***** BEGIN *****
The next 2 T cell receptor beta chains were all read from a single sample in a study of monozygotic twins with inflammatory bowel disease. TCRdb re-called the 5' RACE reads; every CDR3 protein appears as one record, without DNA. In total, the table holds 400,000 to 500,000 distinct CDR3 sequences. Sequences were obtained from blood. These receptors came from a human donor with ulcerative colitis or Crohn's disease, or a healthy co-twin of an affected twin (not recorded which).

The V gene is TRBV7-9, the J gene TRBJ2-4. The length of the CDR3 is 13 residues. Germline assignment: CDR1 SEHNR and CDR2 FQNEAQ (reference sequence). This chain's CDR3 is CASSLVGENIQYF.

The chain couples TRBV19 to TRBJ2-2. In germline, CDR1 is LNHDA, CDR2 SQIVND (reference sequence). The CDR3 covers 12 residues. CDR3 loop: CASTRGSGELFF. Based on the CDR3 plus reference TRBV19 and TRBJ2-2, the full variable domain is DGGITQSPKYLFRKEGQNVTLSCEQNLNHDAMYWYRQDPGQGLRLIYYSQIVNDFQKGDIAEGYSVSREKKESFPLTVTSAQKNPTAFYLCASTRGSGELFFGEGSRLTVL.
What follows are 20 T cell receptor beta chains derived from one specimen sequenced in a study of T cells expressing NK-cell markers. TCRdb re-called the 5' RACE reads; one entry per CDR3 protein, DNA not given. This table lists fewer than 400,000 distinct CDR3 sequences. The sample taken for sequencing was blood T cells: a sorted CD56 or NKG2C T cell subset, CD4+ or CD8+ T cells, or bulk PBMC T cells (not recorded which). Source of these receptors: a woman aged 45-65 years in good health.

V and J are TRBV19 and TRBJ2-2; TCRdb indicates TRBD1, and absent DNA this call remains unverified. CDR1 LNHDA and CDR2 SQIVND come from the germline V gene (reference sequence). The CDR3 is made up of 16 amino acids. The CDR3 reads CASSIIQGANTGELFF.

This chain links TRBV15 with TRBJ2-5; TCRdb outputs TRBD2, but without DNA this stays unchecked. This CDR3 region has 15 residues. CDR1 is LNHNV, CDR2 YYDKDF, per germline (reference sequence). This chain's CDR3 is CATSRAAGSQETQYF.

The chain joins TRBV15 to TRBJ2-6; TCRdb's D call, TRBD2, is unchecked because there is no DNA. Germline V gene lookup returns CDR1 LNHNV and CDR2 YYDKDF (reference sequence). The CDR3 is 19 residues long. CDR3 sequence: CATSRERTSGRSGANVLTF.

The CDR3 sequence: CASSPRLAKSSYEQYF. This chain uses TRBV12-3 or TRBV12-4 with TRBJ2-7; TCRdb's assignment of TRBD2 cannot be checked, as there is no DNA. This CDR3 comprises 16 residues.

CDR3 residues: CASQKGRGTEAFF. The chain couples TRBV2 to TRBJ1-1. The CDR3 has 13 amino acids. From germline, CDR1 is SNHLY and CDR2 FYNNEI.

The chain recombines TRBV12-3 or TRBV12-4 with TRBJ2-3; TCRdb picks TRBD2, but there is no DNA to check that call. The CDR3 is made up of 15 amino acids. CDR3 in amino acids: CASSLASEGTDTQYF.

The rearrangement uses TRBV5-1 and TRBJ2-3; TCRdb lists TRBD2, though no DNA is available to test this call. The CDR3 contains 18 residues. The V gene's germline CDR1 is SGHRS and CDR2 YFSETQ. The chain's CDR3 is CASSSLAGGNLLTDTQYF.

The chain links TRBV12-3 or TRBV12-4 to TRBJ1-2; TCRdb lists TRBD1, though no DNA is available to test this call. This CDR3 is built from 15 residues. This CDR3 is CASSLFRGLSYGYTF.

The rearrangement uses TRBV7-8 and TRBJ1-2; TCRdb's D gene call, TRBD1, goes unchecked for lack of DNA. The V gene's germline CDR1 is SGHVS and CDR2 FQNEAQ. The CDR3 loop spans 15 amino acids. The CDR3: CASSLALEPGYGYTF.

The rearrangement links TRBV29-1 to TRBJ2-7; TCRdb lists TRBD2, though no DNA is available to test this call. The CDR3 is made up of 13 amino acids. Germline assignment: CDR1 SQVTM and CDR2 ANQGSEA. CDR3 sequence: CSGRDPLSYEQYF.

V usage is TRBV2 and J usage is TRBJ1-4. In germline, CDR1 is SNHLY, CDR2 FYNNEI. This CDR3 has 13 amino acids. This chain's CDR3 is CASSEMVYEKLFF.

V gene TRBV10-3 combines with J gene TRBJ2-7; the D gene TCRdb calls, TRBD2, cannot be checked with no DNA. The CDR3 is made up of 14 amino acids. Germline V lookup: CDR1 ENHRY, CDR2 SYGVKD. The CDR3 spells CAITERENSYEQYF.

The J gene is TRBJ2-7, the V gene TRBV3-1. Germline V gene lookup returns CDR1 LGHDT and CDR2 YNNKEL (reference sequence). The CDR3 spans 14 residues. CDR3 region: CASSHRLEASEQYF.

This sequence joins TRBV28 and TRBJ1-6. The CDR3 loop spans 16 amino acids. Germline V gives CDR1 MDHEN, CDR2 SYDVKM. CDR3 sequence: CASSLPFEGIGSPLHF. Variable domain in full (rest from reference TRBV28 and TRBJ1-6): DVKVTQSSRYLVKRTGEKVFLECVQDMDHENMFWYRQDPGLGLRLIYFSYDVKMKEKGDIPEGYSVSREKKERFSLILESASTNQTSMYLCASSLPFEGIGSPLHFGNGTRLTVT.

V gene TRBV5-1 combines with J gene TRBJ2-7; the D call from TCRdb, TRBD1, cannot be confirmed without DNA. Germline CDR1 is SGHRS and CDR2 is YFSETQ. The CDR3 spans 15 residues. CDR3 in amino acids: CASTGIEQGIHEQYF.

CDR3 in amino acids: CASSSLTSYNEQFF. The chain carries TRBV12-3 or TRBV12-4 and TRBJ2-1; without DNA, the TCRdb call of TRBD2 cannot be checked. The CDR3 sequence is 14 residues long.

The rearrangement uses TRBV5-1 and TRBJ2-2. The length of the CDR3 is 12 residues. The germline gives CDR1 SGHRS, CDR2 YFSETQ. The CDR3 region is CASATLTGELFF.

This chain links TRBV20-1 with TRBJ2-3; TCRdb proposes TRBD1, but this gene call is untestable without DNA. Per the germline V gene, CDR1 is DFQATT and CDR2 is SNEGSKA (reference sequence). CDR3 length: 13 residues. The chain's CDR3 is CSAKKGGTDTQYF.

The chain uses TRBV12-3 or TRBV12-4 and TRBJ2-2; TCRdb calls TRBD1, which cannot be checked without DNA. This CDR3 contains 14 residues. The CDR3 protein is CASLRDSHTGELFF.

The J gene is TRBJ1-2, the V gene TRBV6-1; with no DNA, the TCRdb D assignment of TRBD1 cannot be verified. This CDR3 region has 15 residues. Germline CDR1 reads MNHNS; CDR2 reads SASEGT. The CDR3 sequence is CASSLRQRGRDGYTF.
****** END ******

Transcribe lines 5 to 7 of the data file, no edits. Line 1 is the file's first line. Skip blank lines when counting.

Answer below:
V and J are TRBV19 and TRBJ2-2; TCRdb indicates TRBD1, and absent DNA this call remains unverified. CDR1 LNHDA and CDR2 SQIVND come from the germline V gene (reference sequence). The CDR3 is made up of 16 amino acids. The CDR3 reads CASSIIQGANTGELFF.

This chain links TRBV15 with TRBJ2-5; TCRdb outputs TRBD2, but without DNA this stays unchecked. This CDR3 region has 15 residues. CDR1 is LNHNV, CDR2 YYDKDF, per germline (reference sequence). This chain's CDR3 is CATSRAAGSQETQYF.

The chain joins TRBV15 to TRBJ2-6; TCRdb's D call, TRBD2, is unchecked because there is no DNA. Germline V gene lookup returns CDR1 LNHNV and CDR2 YYDKDF (reference sequence). The CDR3 is 19 residues long. CDR3 sequence: CATSRERTSGRSGANVLTF.